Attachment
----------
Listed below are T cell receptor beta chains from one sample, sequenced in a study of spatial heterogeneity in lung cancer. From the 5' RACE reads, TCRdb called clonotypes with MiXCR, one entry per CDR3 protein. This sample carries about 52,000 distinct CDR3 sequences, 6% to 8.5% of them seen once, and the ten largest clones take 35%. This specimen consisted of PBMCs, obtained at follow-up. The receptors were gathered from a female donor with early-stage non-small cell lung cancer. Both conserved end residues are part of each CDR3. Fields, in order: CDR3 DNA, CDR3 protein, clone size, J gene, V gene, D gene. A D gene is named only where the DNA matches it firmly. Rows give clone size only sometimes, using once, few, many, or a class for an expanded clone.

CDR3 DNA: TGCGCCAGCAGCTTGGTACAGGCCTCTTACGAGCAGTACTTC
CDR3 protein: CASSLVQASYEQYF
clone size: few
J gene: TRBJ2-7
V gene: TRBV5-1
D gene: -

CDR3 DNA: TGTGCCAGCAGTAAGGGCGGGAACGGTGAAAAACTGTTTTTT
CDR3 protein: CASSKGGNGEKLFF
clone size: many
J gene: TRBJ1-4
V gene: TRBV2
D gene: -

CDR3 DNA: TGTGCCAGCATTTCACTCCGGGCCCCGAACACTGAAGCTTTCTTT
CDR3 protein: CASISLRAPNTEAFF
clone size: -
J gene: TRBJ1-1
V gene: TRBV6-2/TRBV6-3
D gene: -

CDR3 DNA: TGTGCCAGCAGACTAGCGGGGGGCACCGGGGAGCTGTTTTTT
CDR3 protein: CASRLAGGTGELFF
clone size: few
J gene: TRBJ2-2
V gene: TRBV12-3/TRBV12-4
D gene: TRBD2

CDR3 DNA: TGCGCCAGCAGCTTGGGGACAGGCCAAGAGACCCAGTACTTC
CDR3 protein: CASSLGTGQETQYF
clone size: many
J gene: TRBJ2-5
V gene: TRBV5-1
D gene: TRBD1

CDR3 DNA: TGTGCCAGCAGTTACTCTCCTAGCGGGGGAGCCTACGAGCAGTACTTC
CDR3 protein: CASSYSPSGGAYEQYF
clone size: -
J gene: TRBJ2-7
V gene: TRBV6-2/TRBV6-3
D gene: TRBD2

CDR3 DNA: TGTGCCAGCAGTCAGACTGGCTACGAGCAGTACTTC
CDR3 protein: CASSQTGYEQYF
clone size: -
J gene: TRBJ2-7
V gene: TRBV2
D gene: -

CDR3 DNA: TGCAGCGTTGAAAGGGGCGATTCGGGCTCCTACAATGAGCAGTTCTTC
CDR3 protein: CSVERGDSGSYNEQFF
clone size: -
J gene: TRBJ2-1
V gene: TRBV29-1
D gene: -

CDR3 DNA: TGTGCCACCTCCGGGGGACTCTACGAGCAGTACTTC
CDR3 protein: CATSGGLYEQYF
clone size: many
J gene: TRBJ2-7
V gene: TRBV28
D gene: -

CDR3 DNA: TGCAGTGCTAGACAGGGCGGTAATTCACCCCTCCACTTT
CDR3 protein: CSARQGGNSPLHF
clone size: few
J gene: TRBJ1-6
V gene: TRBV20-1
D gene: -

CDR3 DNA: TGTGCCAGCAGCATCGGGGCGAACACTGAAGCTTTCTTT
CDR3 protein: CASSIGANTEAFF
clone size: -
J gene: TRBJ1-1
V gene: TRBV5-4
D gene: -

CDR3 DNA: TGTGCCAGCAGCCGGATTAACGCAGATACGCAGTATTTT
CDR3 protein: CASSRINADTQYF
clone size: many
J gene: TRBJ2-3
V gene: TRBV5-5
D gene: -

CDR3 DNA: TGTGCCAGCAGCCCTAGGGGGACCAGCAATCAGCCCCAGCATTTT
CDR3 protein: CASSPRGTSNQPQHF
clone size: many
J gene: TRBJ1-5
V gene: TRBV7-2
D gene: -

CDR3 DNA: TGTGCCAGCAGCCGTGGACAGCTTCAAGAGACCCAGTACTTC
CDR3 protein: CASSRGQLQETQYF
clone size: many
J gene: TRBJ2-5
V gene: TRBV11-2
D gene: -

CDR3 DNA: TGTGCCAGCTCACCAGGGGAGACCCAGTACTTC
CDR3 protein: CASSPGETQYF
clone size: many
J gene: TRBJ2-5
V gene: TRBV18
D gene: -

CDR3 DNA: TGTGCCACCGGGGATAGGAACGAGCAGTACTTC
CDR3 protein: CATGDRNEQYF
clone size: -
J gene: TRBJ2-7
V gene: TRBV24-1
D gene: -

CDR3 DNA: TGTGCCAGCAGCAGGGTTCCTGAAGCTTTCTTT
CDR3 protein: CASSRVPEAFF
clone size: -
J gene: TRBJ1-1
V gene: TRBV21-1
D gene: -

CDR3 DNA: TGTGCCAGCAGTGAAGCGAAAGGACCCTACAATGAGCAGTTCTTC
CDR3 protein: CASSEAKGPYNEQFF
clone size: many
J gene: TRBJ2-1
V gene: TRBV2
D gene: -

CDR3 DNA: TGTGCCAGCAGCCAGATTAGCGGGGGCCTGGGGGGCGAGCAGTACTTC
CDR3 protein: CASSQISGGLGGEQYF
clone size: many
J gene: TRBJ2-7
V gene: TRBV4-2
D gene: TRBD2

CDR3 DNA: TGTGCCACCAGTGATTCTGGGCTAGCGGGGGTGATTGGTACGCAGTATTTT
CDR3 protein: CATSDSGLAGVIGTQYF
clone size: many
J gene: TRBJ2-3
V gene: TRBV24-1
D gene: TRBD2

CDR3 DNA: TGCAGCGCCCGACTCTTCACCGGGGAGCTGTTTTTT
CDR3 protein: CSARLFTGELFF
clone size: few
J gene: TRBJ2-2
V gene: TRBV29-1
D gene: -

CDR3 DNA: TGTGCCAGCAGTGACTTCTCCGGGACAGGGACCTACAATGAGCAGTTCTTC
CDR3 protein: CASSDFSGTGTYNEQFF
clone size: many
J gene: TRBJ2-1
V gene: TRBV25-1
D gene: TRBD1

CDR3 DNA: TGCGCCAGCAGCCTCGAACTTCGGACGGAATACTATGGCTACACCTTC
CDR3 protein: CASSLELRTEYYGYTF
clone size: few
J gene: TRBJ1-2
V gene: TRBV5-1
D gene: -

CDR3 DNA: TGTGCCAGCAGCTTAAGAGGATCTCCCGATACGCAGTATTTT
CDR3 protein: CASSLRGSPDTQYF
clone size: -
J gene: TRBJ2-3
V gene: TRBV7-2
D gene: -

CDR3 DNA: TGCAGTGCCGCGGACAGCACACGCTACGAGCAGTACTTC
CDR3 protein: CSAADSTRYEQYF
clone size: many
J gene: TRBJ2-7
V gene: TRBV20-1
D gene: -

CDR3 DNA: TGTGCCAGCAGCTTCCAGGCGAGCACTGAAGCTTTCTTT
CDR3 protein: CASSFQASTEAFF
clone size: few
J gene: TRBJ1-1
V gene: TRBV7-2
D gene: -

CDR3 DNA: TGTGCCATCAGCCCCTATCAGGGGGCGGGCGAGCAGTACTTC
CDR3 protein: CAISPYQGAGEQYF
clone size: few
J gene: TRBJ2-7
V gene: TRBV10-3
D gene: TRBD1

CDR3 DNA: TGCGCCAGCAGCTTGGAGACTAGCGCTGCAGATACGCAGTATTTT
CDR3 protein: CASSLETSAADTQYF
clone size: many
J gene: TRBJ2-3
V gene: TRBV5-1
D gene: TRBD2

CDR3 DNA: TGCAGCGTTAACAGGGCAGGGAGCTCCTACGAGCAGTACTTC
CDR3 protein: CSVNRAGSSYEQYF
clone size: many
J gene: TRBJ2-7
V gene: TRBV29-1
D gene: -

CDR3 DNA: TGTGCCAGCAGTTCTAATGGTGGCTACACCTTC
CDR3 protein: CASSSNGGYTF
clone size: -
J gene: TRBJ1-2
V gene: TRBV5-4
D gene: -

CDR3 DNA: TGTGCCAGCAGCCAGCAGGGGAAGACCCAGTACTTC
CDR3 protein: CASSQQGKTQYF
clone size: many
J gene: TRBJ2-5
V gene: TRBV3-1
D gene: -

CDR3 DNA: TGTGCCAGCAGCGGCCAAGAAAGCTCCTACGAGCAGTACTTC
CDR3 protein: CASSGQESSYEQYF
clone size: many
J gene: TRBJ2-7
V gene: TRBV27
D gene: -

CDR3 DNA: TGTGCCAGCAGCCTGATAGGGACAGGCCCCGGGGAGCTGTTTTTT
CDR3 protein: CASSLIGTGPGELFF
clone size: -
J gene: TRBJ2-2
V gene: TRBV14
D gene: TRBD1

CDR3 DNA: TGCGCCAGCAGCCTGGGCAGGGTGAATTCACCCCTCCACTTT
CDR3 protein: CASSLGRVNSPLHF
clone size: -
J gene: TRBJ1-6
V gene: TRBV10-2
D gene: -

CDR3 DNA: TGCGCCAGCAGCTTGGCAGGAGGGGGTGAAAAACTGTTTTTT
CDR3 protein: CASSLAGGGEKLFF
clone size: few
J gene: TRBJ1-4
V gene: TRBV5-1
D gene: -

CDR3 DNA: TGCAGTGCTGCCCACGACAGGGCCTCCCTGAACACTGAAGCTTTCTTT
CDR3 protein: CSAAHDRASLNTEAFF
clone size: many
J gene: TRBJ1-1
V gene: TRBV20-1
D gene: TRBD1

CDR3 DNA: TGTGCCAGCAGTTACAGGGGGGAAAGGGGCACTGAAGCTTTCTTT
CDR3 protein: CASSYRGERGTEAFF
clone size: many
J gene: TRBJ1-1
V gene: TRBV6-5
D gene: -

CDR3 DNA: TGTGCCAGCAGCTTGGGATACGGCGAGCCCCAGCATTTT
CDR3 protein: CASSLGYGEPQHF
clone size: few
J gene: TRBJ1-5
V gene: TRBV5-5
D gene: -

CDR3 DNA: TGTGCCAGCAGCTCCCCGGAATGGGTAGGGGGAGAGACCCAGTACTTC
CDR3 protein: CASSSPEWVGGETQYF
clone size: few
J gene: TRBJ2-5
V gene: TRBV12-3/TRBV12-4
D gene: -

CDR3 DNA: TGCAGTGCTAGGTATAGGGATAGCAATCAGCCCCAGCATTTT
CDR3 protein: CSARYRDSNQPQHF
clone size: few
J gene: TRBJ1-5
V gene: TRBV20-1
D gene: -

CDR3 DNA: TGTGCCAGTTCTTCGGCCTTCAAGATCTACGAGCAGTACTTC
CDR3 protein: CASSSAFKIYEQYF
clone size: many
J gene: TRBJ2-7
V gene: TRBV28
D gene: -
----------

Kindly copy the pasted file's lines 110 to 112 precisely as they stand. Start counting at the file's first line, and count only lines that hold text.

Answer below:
CDR3 DNA: TGTGCCAGCAGCCAGATTAGCGGGGGCCTGGGGGGCGAGCAGTACTTC
CDR3 protein: CASSQISGGLGGEQYF
clone size: many